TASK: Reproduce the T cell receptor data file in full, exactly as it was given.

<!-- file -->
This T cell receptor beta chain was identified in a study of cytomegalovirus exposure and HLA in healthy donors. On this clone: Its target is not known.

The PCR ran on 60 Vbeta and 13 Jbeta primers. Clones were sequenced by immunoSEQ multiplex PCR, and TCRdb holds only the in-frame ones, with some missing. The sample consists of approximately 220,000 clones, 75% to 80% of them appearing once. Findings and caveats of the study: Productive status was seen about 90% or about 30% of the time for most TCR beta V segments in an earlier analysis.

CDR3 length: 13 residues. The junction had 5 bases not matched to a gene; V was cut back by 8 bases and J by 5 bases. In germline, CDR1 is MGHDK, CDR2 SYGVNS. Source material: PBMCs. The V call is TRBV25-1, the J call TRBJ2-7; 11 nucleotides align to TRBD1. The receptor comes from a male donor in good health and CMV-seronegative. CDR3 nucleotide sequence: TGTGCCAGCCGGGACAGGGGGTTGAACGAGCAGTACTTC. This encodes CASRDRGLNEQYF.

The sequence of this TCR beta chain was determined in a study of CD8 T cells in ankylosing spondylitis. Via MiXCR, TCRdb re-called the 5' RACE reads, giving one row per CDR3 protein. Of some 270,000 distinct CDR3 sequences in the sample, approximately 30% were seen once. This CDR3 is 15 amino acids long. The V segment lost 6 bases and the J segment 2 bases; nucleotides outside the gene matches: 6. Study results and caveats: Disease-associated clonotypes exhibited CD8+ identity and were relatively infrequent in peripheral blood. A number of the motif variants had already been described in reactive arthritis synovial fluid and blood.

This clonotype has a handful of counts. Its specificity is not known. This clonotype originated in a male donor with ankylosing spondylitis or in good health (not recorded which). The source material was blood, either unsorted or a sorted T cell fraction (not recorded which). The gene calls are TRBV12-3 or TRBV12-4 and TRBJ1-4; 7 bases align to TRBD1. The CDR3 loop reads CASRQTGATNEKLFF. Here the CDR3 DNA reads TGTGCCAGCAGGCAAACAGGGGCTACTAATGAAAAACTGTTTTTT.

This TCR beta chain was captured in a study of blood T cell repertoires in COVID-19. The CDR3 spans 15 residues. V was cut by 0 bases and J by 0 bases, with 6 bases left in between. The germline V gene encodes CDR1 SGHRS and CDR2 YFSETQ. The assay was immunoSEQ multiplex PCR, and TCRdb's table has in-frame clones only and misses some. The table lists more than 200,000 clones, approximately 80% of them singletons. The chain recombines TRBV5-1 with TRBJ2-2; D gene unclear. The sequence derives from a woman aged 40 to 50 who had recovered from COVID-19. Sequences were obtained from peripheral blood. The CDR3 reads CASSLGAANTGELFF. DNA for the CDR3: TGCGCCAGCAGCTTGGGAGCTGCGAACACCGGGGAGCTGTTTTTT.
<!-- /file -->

This T cell receptor beta chain was identified in a study of cytomegalovirus exposure and HLA in healthy donors. On this clone: Its target is not known.

The PCR ran on 60 Vbeta and 13 Jbeta primers. Clones were sequenced by immunoSEQ multiplex PCR, and TCRdb holds only the in-frame ones, with some missing. The sample consists of approximately 220,000 clones, 75% to 80% of them appearing once. Findings and caveats of the study: Productive status was seen about 90% or about 30% of the time for most TCR beta V segments in an earlier analysis.

CDR3 length: 13 residues. The junction had 5 bases not matched to a gene; V was cut back by 8 bases and J by 5 bases. In germline, CDR1 is MGHDK, CDR2 SYGVNS. Source material: PBMCs. The V call is TRBV25-1, the J call TRBJ2-7; 11 nucleotides align to TRBD1. The receptor comes from a male donor in good health and CMV-seronegative. CDR3 nucleotide sequence: TGTGCCAGCCGGGACAGGGGGTTGAACGAGCAGTACTTC. This encodes CASRDRGLNEQYF.

The sequence of this TCR beta chain was determined in a study of CD8 T cells in ankylosing spondylitis. Via MiXCR, TCRdb re-called the 5' RACE reads, giving one row per CDR3 protein. Of some 270,000 distinct CDR3 sequences in the sample, approximately 30% were seen once. This CDR3 is 15 amino acids long. The V segment lost 6 bases and the J segment 2 bases; nucleotides outside the gene matches: 6. Study results and caveats: Disease-associated clonotypes exhibited CD8+ identity and were relatively infrequent in peripheral blood. A number of the motif variants had already been described in reactive arthritis synovial fluid and blood.

This clonotype has a handful of counts. Its specificity is not known. This clonotype originated in a male donor with ankylosing spondylitis or in good health (not recorded which). The source material was blood, either unsorted or a sorted T cell fraction (not recorded which). The gene calls are TRBV12-3 or TRBV12-4 and TRBJ1-4; 7 bases align to TRBD1. The CDR3 loop reads CASRQTGATNEKLFF. Here the CDR3 DNA reads TGTGCCAGCAGGCAAACAGGGGCTACTAATGAAAAACTGTTTTTT.

This TCR beta chain was captured in a study of blood T cell repertoires in COVID-19. The CDR3 spans 15 residues. V was cut by 0 bases and J by 0 bases, with 6 bases left in between. The germline V gene encodes CDR1 SGHRS and CDR2 YFSETQ. The assay was immunoSEQ multiplex PCR, and TCRdb's table has in-frame clones only and misses some. The table lists more than 200,000 clones, approximately 80% of them singletons. The chain recombines TRBV5-1 with TRBJ2-2; D gene unclear. The sequence derives from a woman aged 40 to 50 who had recovered from COVID-19. Sequences were obtained from peripheral blood. The CDR3 reads CASSLGAANTGELFF. DNA for the CDR3: TGCGCCAGCAGCTTGGGAGCTGCGAACACCGGGGAGCTGTTTTTT.